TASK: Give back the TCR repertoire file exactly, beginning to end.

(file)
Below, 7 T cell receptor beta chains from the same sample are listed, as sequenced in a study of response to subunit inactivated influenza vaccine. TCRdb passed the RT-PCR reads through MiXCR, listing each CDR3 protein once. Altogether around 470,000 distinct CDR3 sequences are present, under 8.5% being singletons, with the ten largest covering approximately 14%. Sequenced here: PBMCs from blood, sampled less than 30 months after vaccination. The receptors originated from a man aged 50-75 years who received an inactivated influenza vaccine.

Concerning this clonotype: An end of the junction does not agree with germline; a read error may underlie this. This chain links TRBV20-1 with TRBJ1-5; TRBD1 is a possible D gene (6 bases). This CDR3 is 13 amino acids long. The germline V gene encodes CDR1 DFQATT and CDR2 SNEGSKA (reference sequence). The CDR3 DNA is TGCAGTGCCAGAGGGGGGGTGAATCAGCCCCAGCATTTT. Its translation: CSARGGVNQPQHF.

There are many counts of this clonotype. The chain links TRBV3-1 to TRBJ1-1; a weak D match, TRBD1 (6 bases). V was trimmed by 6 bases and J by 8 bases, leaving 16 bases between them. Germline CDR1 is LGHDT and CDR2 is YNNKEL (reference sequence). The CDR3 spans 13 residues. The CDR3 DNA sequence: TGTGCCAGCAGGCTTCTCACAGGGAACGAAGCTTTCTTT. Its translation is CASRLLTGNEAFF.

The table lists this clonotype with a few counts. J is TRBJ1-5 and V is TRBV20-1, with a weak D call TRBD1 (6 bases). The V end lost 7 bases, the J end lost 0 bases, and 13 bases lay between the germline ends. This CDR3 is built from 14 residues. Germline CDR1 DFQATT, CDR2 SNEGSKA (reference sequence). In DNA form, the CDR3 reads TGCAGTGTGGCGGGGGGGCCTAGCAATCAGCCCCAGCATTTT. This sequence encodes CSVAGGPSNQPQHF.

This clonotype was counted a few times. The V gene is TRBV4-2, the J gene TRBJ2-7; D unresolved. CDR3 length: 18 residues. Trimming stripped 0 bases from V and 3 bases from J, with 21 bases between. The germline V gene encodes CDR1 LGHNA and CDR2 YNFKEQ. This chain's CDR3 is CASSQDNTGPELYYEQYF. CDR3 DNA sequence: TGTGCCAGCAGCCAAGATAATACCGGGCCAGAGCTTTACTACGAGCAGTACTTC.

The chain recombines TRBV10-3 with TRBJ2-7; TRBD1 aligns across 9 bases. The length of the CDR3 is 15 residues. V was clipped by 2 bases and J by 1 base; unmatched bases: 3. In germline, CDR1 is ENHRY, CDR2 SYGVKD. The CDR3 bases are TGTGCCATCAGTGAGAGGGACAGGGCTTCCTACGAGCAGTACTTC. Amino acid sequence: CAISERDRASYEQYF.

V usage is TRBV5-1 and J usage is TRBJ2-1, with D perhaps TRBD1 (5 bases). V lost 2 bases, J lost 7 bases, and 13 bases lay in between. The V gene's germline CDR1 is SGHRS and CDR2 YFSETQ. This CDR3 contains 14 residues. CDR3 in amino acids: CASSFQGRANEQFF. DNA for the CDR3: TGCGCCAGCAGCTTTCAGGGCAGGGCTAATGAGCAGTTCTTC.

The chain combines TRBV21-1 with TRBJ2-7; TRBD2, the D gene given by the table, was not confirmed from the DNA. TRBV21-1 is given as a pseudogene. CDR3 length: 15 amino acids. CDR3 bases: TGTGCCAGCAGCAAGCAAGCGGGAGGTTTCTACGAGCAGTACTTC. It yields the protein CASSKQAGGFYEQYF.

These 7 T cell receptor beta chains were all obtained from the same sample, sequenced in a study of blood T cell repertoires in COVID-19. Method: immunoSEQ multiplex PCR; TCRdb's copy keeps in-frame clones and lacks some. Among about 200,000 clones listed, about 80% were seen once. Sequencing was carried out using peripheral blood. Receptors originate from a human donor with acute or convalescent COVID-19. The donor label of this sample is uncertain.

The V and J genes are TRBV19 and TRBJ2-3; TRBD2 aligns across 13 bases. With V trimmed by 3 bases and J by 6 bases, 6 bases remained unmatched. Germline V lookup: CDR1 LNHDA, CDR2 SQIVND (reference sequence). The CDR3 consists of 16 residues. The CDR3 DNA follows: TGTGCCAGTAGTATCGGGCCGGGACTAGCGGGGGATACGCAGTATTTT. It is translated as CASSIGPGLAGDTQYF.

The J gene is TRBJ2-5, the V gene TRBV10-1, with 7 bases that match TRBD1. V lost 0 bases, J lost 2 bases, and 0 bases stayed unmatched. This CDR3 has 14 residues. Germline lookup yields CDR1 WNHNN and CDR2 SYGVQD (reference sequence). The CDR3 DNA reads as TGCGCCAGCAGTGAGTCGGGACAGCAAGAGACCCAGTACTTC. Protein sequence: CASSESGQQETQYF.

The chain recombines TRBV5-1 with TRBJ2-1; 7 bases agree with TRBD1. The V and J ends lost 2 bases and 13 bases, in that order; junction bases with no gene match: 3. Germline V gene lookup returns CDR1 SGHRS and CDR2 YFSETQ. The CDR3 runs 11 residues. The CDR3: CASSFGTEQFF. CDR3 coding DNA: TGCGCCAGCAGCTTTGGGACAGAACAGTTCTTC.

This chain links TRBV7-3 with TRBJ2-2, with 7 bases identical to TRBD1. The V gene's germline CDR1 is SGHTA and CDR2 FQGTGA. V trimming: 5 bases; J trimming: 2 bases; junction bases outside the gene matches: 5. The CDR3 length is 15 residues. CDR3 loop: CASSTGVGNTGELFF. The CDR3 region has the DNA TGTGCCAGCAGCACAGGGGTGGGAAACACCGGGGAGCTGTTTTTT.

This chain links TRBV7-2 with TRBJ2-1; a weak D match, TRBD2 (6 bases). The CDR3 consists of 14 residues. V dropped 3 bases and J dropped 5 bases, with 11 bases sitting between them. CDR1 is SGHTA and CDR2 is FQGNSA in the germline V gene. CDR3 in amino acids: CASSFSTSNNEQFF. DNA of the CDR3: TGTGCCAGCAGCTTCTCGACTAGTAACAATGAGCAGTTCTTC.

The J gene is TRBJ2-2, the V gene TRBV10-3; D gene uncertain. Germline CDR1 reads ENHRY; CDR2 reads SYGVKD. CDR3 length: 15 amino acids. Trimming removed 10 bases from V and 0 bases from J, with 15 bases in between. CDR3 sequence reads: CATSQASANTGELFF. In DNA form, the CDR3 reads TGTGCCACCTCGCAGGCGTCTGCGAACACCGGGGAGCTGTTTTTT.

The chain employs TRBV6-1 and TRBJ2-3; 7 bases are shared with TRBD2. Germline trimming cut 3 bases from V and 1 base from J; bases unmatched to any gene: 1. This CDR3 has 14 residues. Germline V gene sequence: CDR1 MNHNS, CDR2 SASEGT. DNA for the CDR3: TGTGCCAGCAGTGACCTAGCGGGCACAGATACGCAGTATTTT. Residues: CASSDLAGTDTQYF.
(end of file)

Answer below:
Below, 7 T cell receptor beta chains from the same sample are listed, as sequenced in a study of response to subunit inactivated influenza vaccine. TCRdb passed the RT-PCR reads through MiXCR, listing each CDR3 protein once. Altogether around 470,000 distinct CDR3 sequences are present, under 8.5% being singletons, with the ten largest covering approximately 14%. Sequenced here: PBMCs from blood, sampled less than 30 months after vaccination. The receptors originated from a man aged 50-75 years who received an inactivated influenza vaccine.

Concerning this clonotype: An end of the junction does not agree with germline; a read error may underlie this. This chain links TRBV20-1 with TRBJ1-5; TRBD1 is a possible D gene (6 bases). This CDR3 is 13 amino acids long. The germline V gene encodes CDR1 DFQATT and CDR2 SNEGSKA (reference sequence). The CDR3 DNA is TGCAGTGCCAGAGGGGGGGTGAATCAGCCCCAGCATTTT. Its translation: CSARGGVNQPQHF.

There are many counts of this clonotype. The chain links TRBV3-1 to TRBJ1-1; a weak D match, TRBD1 (6 bases). V was trimmed by 6 bases and J by 8 bases, leaving 16 bases between them. Germline CDR1 is LGHDT and CDR2 is YNNKEL (reference sequence). The CDR3 spans 13 residues. The CDR3 DNA sequence: TGTGCCAGCAGGCTTCTCACAGGGAACGAAGCTTTCTTT. Its translation is CASRLLTGNEAFF.

The table lists this clonotype with a few counts. J is TRBJ1-5 and V is TRBV20-1, with a weak D call TRBD1 (6 bases). The V end lost 7 bases, the J end lost 0 bases, and 13 bases lay between the germline ends. This CDR3 is built from 14 residues. Germline CDR1 DFQATT, CDR2 SNEGSKA (reference sequence). In DNA form, the CDR3 reads TGCAGTGTGGCGGGGGGGCCTAGCAATCAGCCCCAGCATTTT. This sequence encodes CSVAGGPSNQPQHF.

This clonotype was counted a few times. The V gene is TRBV4-2, the J gene TRBJ2-7; D unresolved. CDR3 length: 18 residues. Trimming stripped 0 bases from V and 3 bases from J, with 21 bases between. The germline V gene encodes CDR1 LGHNA and CDR2 YNFKEQ. This chain's CDR3 is CASSQDNTGPELYYEQYF. CDR3 DNA sequence: TGTGCCAGCAGCCAAGATAATACCGGGCCAGAGCTTTACTACGAGCAGTACTTC.

The chain recombines TRBV10-3 with TRBJ2-7; TRBD1 aligns across 9 bases. The length of the CDR3 is 15 residues. V was clipped by 2 bases and J by 1 base; unmatched bases: 3. In germline, CDR1 is ENHRY, CDR2 SYGVKD. The CDR3 bases are TGTGCCATCAGTGAGAGGGACAGGGCTTCCTACGAGCAGTACTTC. Amino acid sequence: CAISERDRASYEQYF.

V usage is TRBV5-1 and J usage is TRBJ2-1, with D perhaps TRBD1 (5 bases). V lost 2 bases, J lost 7 bases, and 13 bases lay in between. The V gene's germline CDR1 is SGHRS and CDR2 YFSETQ. This CDR3 contains 14 residues. CDR3 in amino acids: CASSFQGRANEQFF. DNA for the CDR3: TGCGCCAGCAGCTTTCAGGGCAGGGCTAATGAGCAGTTCTTC.

The chain combines TRBV21-1 with TRBJ2-7; TRBD2, the D gene given by the table, was not confirmed from the DNA. TRBV21-1 is given as a pseudogene. CDR3 length: 15 amino acids. CDR3 bases: TGTGCCAGCAGCAAGCAAGCGGGAGGTTTCTACGAGCAGTACTTC. It yields the protein CASSKQAGGFYEQYF.

These 7 T cell receptor beta chains were all obtained from the same sample, sequenced in a study of blood T cell repertoires in COVID-19. Method: immunoSEQ multiplex PCR; TCRdb's copy keeps in-frame clones and lacks some. Among about 200,000 clones listed, about 80% were seen once. Sequencing was carried out using peripheral blood. Receptors originate from a human donor with acute or convalescent COVID-19. The donor label of this sample is uncertain.

The V and J genes are TRBV19 and TRBJ2-3; TRBD2 aligns across 13 bases. With V trimmed by 3 bases and J by 6 bases, 6 bases remained unmatched. Germline V lookup: CDR1 LNHDA, CDR2 SQIVND (reference sequence). The CDR3 consists of 16 residues. The CDR3 DNA follows: TGTGCCAGTAGTATCGGGCCGGGACTAGCGGGGGATACGCAGTATTTT. It is translated as CASSIGPGLAGDTQYF.

The J gene is TRBJ2-5, the V gene TRBV10-1, with 7 bases that match TRBD1. V lost 0 bases, J lost 2 bases, and 0 bases stayed unmatched. This CDR3 has 14 residues. Germline lookup yields CDR1 WNHNN and CDR2 SYGVQD (reference sequence). The CDR3 DNA reads as TGCGCCAGCAGTGAGTCGGGACAGCAAGAGACCCAGTACTTC. Protein sequence: CASSESGQQETQYF.

The chain recombines TRBV5-1 with TRBJ2-1; 7 bases agree with TRBD1. The V and J ends lost 2 bases and 13 bases, in that order; junction bases with no gene match: 3. Germline V gene lookup returns CDR1 SGHRS and CDR2 YFSETQ. The CDR3 runs 11 residues. The CDR3: CASSFGTEQFF. CDR3 coding DNA: TGCGCCAGCAGCTTTGGGACAGAACAGTTCTTC.

This chain links TRBV7-3 with TRBJ2-2, with 7 bases identical to TRBD1. The V gene's germline CDR1 is SGHTA and CDR2 FQGTGA. V trimming: 5 bases; J trimming: 2 bases; junction bases outside the gene matches: 5. The CDR3 length is 15 residues. CDR3 loop: CASSTGVGNTGELFF. The CDR3 region has the DNA TGTGCCAGCAGCACAGGGGTGGGAAACACCGGGGAGCTGTTTTTT.

This chain links TRBV7-2 with TRBJ2-1; a weak D match, TRBD2 (6 bases). The CDR3 consists of 14 residues. V dropped 3 bases and J dropped 5 bases, with 11 bases sitting between them. CDR1 is SGHTA and CDR2 is FQGNSA in the germline V gene. CDR3 in amino acids: CASSFSTSNNEQFF. DNA of the CDR3: TGTGCCAGCAGCTTCTCGACTAGTAACAATGAGCAGTTCTTC.

The J gene is TRBJ2-2, the V gene TRBV10-3; D gene uncertain. Germline CDR1 reads ENHRY; CDR2 reads SYGVKD. CDR3 length: 15 amino acids. Trimming removed 10 bases from V and 0 bases from J, with 15 bases in between. CDR3 sequence reads: CATSQASANTGELFF. In DNA form, the CDR3 reads TGTGCCACCTCGCAGGCGTCTGCGAACACCGGGGAGCTGTTTTTT.

The chain employs TRBV6-1 and TRBJ2-3; 7 bases are shared with TRBD2. Germline trimming cut 3 bases from V and 1 base from J; bases unmatched to any gene: 1. This CDR3 has 14 residues. Germline V gene sequence: CDR1 MNHNS, CDR2 SASEGT. DNA for the CDR3: TGTGCCAGCAGTGACCTAGCGGGCACAGATACGCAGTATTTT. Residues: CASSDLAGTDTQYF.